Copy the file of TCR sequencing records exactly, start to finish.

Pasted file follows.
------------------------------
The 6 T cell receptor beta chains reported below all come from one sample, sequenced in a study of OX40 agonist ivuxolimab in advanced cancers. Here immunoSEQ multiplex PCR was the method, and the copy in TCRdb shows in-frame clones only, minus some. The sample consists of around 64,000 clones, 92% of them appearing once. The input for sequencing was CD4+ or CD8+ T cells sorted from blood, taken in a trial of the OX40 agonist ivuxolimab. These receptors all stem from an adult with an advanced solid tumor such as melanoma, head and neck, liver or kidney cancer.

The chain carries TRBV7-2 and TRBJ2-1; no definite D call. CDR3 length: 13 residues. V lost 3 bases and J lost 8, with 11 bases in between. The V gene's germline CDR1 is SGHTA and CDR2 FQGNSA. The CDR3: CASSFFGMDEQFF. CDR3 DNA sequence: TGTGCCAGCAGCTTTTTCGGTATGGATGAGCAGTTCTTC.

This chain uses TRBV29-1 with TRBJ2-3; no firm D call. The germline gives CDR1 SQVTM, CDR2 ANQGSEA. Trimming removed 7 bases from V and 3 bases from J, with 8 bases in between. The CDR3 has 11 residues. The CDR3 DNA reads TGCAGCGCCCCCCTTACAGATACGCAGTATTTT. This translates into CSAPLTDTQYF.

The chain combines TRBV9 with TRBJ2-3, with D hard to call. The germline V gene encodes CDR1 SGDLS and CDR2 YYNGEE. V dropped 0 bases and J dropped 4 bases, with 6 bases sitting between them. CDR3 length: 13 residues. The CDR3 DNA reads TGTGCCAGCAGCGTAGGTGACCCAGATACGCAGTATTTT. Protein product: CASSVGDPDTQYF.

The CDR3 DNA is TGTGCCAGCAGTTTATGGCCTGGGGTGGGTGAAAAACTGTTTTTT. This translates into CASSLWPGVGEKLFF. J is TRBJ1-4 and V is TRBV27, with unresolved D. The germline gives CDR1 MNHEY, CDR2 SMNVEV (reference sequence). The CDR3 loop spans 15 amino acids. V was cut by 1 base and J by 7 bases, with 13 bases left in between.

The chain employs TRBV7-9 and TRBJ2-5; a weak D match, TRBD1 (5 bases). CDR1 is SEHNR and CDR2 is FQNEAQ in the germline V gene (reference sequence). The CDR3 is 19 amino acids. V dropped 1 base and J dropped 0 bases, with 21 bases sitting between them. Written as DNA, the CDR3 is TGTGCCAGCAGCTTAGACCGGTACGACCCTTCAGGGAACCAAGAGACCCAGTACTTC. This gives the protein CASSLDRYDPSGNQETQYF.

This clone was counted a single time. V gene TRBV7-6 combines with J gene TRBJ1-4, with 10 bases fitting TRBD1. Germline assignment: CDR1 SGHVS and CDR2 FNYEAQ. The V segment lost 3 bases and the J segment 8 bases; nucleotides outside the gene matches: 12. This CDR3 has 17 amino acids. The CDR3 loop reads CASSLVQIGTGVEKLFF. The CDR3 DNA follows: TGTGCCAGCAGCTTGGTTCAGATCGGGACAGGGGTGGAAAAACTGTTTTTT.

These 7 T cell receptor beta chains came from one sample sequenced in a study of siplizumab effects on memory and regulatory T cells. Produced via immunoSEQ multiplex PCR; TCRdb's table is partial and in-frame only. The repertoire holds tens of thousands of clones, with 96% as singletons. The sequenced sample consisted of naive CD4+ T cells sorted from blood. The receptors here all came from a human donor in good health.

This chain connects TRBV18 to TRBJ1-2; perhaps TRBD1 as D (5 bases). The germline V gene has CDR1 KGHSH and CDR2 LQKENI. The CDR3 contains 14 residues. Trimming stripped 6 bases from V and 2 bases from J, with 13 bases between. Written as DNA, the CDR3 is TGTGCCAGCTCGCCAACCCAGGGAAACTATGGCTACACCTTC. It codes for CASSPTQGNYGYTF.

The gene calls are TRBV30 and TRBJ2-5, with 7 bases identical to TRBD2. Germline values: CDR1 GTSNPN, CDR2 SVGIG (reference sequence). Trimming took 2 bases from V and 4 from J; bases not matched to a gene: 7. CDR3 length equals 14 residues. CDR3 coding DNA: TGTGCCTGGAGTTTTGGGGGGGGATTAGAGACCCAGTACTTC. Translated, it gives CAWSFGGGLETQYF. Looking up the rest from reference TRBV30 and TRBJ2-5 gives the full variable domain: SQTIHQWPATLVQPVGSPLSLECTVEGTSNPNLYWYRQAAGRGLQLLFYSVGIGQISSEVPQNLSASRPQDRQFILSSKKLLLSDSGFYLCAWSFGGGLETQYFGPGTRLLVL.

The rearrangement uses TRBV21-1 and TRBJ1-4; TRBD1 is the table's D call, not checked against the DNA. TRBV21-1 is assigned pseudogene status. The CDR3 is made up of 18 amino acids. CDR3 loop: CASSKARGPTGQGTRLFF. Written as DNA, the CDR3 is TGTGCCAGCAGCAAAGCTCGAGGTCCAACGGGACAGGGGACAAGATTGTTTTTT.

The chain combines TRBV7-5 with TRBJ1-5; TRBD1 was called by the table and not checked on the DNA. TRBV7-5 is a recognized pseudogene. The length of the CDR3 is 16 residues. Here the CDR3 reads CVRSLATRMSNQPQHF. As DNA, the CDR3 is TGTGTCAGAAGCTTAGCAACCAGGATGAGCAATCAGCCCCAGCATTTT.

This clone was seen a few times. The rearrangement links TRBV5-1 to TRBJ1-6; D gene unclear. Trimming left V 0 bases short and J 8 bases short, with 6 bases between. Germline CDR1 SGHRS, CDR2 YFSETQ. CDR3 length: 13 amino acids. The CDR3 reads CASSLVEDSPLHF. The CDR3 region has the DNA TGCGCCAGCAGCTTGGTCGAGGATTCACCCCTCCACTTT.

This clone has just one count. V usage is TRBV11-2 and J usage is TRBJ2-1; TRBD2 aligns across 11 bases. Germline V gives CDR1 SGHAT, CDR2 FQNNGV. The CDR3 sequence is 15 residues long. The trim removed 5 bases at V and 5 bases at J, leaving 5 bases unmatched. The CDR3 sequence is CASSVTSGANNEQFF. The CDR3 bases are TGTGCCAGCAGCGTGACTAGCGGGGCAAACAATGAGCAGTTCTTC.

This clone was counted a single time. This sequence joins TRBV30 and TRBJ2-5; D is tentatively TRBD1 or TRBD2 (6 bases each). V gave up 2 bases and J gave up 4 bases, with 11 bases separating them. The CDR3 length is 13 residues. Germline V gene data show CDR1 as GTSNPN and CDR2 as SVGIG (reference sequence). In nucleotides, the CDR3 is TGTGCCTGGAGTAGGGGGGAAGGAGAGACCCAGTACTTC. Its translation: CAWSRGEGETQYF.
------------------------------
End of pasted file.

The 6 T cell receptor beta chains reported below all come from one sample, sequenced in a study of OX40 agonist ivuxolimab in advanced cancers. Here immunoSEQ multiplex PCR was the method, and the copy in TCRdb shows in-frame clones only, minus some. The sample consists of around 64,000 clones, 92% of them appearing once. The input for sequencing was CD4+ or CD8+ T cells sorted from blood, taken in a trial of the OX40 agonist ivuxolimab. These receptors all stem from an adult with an advanced solid tumor such as melanoma, head and neck, liver or kidney cancer.

The chain carries TRBV7-2 and TRBJ2-1; no definite D call. CDR3 length: 13 residues. V lost 3 bases and J lost 8, with 11 bases in between. The V gene's germline CDR1 is SGHTA and CDR2 FQGNSA. The CDR3: CASSFFGMDEQFF. CDR3 DNA sequence: TGTGCCAGCAGCTTTTTCGGTATGGATGAGCAGTTCTTC.

This chain uses TRBV29-1 with TRBJ2-3; no firm D call. The germline gives CDR1 SQVTM, CDR2 ANQGSEA. Trimming removed 7 bases from V and 3 bases from J, with 8 bases in between. The CDR3 has 11 residues. The CDR3 DNA reads TGCAGCGCCCCCCTTACAGATACGCAGTATTTT. This translates into CSAPLTDTQYF.

The chain combines TRBV9 with TRBJ2-3, with D hard to call. The germline V gene encodes CDR1 SGDLS and CDR2 YYNGEE. V dropped 0 bases and J dropped 4 bases, with 6 bases sitting between them. CDR3 length: 13 residues. The CDR3 DNA reads TGTGCCAGCAGCGTAGGTGACCCAGATACGCAGTATTTT. Protein product: CASSVGDPDTQYF.

The CDR3 DNA is TGTGCCAGCAGTTTATGGCCTGGGGTGGGTGAAAAACTGTTTTTT. This translates into CASSLWPGVGEKLFF. J is TRBJ1-4 and V is TRBV27, with unresolved D. The germline gives CDR1 MNHEY, CDR2 SMNVEV (reference sequence). The CDR3 loop spans 15 amino acids. V was cut by 1 base and J by 7 bases, with 13 bases left in between.

The chain employs TRBV7-9 and TRBJ2-5; a weak D match, TRBD1 (5 bases). CDR1 is SEHNR and CDR2 is FQNEAQ in the germline V gene (reference sequence). The CDR3 is 19 amino acids. V dropped 1 base and J dropped 0 bases, with 21 bases sitting between them. Written as DNA, the CDR3 is TGTGCCAGCAGCTTAGACCGGTACGACCCTTCAGGGAACCAAGAGACCCAGTACTTC. This gives the protein CASSLDRYDPSGNQETQYF.

This clone was counted a single time. V gene TRBV7-6 combines with J gene TRBJ1-4, with 10 bases fitting TRBD1. Germline assignment: CDR1 SGHVS and CDR2 FNYEAQ. The V segment lost 3 bases and the J segment 8 bases; nucleotides outside the gene matches: 12. This CDR3 has 17 amino acids. The CDR3 loop reads CASSLVQIGTGVEKLFF. The CDR3 DNA follows: TGTGCCAGCAGCTTGGTTCAGATCGGGACAGGGGTGGAAAAACTGTTTTTT.

These 7 T cell receptor beta chains came from one sample sequenced in a study of siplizumab effects on memory and regulatory T cells. Produced via immunoSEQ multiplex PCR; TCRdb's table is partial and in-frame only. The repertoire holds tens of thousands of clones, with 96% as singletons. The sequenced sample consisted of naive CD4+ T cells sorted from blood. The receptors here all came from a human donor in good health.

This chain connects TRBV18 to TRBJ1-2; perhaps TRBD1 as D (5 bases). The germline V gene has CDR1 KGHSH and CDR2 LQKENI. The CDR3 contains 14 residues. Trimming stripped 6 bases from V and 2 bases from J, with 13 bases between. Written as DNA, the CDR3 is TGTGCCAGCTCGCCAACCCAGGGAAACTATGGCTACACCTTC. It codes for CASSPTQGNYGYTF.

The gene calls are TRBV30 and TRBJ2-5, with 7 bases identical to TRBD2. Germline values: CDR1 GTSNPN, CDR2 SVGIG (reference sequence). Trimming took 2 bases from V and 4 from J; bases not matched to a gene: 7. CDR3 length equals 14 residues. CDR3 coding DNA: TGTGCCTGGAGTTTTGGGGGGGGATTAGAGACCCAGTACTTC. Translated, it gives CAWSFGGGLETQYF. Looking up the rest from reference TRBV30 and TRBJ2-5 gives the full variable domain: SQTIHQWPATLVQPVGSPLSLECTVEGTSNPNLYWYRQAAGRGLQLLFYSVGIGQISSEVPQNLSASRPQDRQFILSSKKLLLSDSGFYLCAWSFGGGLETQYFGPGTRLLVL.

The rearrangement uses TRBV21-1 and TRBJ1-4; TRBD1 is the table's D call, not checked against the DNA. TRBV21-1 is assigned pseudogene status. The CDR3 is made up of 18 amino acids. CDR3 loop: CASSKARGPTGQGTRLFF. Written as DNA, the CDR3 is TGTGCCAGCAGCAAAGCTCGAGGTCCAACGGGACAGGGGACAAGATTGTTTTTT.

The chain combines TRBV7-5 with TRBJ1-5; TRBD1 was called by the table and not checked on the DNA. TRBV7-5 is a recognized pseudogene. The length of the CDR3 is 16 residues. Here the CDR3 reads CVRSLATRMSNQPQHF. As DNA, the CDR3 is TGTGTCAGAAGCTTAGCAACCAGGATGAGCAATCAGCCCCAGCATTTT.

This clone was seen a few times. The rearrangement links TRBV5-1 to TRBJ1-6; D gene unclear. Trimming left V 0 bases short and J 8 bases short, with 6 bases between. Germline CDR1 SGHRS, CDR2 YFSETQ. CDR3 length: 13 amino acids. The CDR3 reads CASSLVEDSPLHF. The CDR3 region has the DNA TGCGCCAGCAGCTTGGTCGAGGATTCACCCCTCCACTTT.

This clone has just one count. V usage is TRBV11-2 and J usage is TRBJ2-1; TRBD2 aligns across 11 bases. Germline V gives CDR1 SGHAT, CDR2 FQNNGV. The CDR3 sequence is 15 residues long. The trim removed 5 bases at V and 5 bases at J, leaving 5 bases unmatched. The CDR3 sequence is CASSVTSGANNEQFF. The CDR3 bases are TGTGCCAGCAGCGTGACTAGCGGGGCAAACAATGAGCAGTTCTTC.

This clone was counted a single time. This sequence joins TRBV30 and TRBJ2-5; D is tentatively TRBD1 or TRBD2 (6 bases each). V gave up 2 bases and J gave up 4 bases, with 11 bases separating them. The CDR3 length is 13 residues. Germline V gene data show CDR1 as GTSNPN and CDR2 as SVGIG (reference sequence). In nucleotides, the CDR3 is TGTGCCTGGAGTAGGGGGGAAGGAGAGACCCAGTACTTC. Its translation: CAWSRGEGETQYF.